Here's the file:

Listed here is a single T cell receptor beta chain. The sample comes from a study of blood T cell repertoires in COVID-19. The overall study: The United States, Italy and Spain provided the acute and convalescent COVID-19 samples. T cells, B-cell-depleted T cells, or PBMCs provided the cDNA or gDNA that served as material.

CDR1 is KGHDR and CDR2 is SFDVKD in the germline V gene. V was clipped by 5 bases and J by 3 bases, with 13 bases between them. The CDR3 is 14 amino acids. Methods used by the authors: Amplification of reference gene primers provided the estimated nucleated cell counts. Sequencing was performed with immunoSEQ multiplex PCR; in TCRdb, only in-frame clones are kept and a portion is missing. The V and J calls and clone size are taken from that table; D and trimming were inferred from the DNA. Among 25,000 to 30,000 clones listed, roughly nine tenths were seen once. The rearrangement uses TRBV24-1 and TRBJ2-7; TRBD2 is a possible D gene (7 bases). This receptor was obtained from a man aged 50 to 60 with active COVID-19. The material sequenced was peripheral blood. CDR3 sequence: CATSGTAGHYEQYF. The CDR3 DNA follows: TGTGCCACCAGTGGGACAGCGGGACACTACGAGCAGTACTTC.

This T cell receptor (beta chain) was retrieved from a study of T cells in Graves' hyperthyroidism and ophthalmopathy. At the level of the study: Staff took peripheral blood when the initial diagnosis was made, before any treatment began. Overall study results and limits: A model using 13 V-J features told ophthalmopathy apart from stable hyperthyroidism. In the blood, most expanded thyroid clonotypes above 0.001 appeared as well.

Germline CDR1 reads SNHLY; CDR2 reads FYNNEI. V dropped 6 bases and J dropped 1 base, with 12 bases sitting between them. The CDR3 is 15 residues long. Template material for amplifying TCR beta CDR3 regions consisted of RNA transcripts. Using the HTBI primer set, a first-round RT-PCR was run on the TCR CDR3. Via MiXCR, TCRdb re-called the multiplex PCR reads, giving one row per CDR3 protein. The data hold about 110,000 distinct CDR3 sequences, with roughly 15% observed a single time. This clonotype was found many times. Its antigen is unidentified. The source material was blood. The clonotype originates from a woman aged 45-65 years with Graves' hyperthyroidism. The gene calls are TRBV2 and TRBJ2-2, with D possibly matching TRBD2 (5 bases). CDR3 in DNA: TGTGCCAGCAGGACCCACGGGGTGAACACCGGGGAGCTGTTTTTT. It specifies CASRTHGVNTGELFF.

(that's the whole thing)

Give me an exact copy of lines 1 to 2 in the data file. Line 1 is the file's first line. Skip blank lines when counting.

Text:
Listed here is a single T cell receptor beta chain. The sample comes from a study of blood T cell repertoires in COVID-19. The overall study: The United States, Italy and Spain provided the acute and convalescent COVID-19 samples. T cells, B-cell-depleted T cells, or PBMCs provided the cDNA or gDNA that served as material.

CDR1 is KGHDR and CDR2 is SFDVKD in the germline V gene. V was clipped by 5 bases and J by 3 bases, with 13 bases between them. The CDR3 is 14 amino acids. Methods used by the authors: Amplification of reference gene primers provided the estimated nucleated cell counts. Sequencing was performed with immunoSEQ multiplex PCR; in TCRdb, only in-frame clones are kept and a portion is missing. The V and J calls and clone size are taken from that table; D and trimming were inferred from the DNA. Among 25,000 to 30,000 clones listed, roughly nine tenths were seen once. The rearrangement uses TRBV24-1 and TRBJ2-7; TRBD2 is a possible D gene (7 bases). This receptor was obtained from a man aged 50 to 60 with active COVID-19. The material sequenced was peripheral blood. CDR3 sequence: CATSGTAGHYEQYF. The CDR3 DNA follows: TGTGCCACCAGTGGGACAGCGGGACACTACGAGCAGTACTTC.